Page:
EU and Vietnam agree for in-principle free trade deal

By @diplomatist10 on
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European Council President Donald Tusk (L-R), European Parliament President Martin Schulz, EU Council General Secretary Uwe Corsepius, Italian Prime Minister Matteo Renzi and Greek Prime Minister Alexis Tsipras respect a minute of silence during a European Union extraordinary summit seeking for a solution to the migrants crisis, in Brussels April 23, 2015. EU leaders will effectively reverse a cutback in rescue operations the Mediterranean on Thursday to try to prevent record numbers of people drowning as they try to flee war and poverty in the Middle East and Africa. Reuters/Yves Herman

The European Union and Vietnam reached an in-principle free trade agreement. The deal will come into force in late 2017 or early 2018. This will be the second trade deal of EU in an ASEAN nation after Singapore.

The deal seeks removal of all tariffs on goods traded between the two sides. The annual trade between EU and Vietnam is worth US$30 billion (AU$40.74 billion). Vietnam's exports to the EU include telephones, electronic goods, footwear, clothing, coffee, rice, seafood and furniture. EU exports are dominated by electrical machinery, aircraft, vehicles and pharmaceuticals.

Under the FTA, Hanoi will liberalise 65 percent of import duties on EU exports and do away with other tariffs in a 10-year period. In 2014, Vietnam exported €22 billion (AU$32.61 billion) of goods to the EU.

Import duties

EU Trade Commissioner Cecilia Malmström said the deal will have clauses to protect rights of workers and for ensuring sustainable management of natural resources. According to the trade commissioner, the deal includes strict rules of origin for garments and use of fabrics made in Vietnam for preventing the abuse of the deal by making it a back door for Chinese products to flood the EU market.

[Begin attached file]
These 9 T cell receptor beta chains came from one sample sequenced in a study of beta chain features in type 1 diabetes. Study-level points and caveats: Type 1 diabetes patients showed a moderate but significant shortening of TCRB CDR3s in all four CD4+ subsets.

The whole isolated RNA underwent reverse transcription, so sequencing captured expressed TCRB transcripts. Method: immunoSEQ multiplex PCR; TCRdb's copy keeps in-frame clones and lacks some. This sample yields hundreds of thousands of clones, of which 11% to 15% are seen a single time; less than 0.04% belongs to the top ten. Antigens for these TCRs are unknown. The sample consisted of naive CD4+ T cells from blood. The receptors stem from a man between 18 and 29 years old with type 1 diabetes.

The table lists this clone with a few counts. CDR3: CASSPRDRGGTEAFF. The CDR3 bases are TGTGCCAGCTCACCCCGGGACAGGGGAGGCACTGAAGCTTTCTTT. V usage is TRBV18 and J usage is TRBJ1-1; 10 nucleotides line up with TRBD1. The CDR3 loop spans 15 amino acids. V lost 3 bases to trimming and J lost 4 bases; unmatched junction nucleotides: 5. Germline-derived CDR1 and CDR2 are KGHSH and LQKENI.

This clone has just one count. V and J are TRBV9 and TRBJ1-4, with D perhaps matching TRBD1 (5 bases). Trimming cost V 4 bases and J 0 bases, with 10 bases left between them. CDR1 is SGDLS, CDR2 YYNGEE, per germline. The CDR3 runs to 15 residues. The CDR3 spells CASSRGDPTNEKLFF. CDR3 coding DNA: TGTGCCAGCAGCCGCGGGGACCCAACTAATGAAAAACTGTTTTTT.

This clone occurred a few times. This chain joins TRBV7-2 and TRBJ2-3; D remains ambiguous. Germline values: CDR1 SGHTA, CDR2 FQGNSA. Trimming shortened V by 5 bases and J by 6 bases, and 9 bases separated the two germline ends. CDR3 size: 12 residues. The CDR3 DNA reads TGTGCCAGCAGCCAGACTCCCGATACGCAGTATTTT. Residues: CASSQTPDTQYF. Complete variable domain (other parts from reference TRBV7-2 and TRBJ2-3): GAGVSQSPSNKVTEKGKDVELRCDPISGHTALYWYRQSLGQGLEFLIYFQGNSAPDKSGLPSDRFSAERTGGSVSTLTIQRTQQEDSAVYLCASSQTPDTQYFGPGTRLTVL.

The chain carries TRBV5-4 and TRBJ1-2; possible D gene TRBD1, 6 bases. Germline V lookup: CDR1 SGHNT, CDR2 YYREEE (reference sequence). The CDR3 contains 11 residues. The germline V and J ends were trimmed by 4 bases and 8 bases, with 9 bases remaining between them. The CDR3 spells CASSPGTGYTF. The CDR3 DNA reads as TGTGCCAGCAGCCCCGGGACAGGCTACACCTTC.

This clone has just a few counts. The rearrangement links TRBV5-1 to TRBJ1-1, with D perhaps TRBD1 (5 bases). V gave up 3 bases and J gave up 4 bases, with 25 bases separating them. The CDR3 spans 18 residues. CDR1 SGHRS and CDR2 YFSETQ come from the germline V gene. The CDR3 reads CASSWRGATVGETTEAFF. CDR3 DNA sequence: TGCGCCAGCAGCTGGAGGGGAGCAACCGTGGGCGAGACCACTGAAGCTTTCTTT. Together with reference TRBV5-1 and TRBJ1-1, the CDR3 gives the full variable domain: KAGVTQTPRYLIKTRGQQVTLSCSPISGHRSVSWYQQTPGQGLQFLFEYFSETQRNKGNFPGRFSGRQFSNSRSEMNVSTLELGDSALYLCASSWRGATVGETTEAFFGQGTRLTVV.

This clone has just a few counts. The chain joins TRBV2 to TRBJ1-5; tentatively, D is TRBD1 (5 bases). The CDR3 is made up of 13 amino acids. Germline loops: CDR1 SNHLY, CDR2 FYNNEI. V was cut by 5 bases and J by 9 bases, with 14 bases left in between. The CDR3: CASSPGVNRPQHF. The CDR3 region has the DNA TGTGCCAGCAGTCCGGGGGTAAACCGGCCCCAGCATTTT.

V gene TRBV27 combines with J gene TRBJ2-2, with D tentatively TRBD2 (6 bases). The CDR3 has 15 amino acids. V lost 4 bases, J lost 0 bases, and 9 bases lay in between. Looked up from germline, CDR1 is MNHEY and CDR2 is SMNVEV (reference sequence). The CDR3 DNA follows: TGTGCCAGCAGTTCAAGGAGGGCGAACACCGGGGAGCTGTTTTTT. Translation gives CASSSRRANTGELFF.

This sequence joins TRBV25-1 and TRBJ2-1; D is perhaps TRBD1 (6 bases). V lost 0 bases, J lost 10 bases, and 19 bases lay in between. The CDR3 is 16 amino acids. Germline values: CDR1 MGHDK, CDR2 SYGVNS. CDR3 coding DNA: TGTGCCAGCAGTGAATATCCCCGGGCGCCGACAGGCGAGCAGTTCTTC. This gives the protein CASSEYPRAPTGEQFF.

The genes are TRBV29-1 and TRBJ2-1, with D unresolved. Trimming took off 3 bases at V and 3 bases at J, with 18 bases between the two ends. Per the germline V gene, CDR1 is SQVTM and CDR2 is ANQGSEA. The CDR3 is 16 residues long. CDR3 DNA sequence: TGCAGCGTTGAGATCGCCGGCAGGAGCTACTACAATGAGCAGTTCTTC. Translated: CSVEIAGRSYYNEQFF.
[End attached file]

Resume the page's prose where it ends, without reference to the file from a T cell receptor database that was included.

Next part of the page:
Explaining the significance of the trade deal, Malmström said, “Over 31 million jobs in Europe depend on exports and having easier access to a growing and fast developing market like Vietnam with 90 million consumers will be great news.” Elsewhere in Asia, the EU runs a free trade deal with South Korea and is in talks with Japan and Malaysia.

Long negotiations

The in-principle agreement was clinched after 30 months of intense negotiations. It was finally announced after a telephone conversation between Malmström and Vietnamese Minister of Industry and Trade Vu Huy Hoang . Their dialogue hastened the agreement and both sides reached a mutually beneficial package.

In addition to eliminating tariffs, Vietnam will also remove all its export duties and ensure market access for services and investment. Vietnam also agreed to liberalise trade in financial services, telecommunications, transport and postal services.

GPA Rules

In the matter of government procurement, the EU and Vietnam will abide by Government Procurement Agreement rules of the WTO and seek more transparency comparable to other ongoing EU Trade Agreements with developed countries. According to the commissioner, the agreement will maintain a dedicated chapter on cooperation in implementing the GPA and have measures to assist Vietnam in reaping the deal’s full benefits.

The EU Trade Commissioner said sustainable development will be the corner stone of the bilateral trade cooperation. The deal’s areas of importance will include labour and environmental matters, trade facilitation, and small and medium-sized enterprises.

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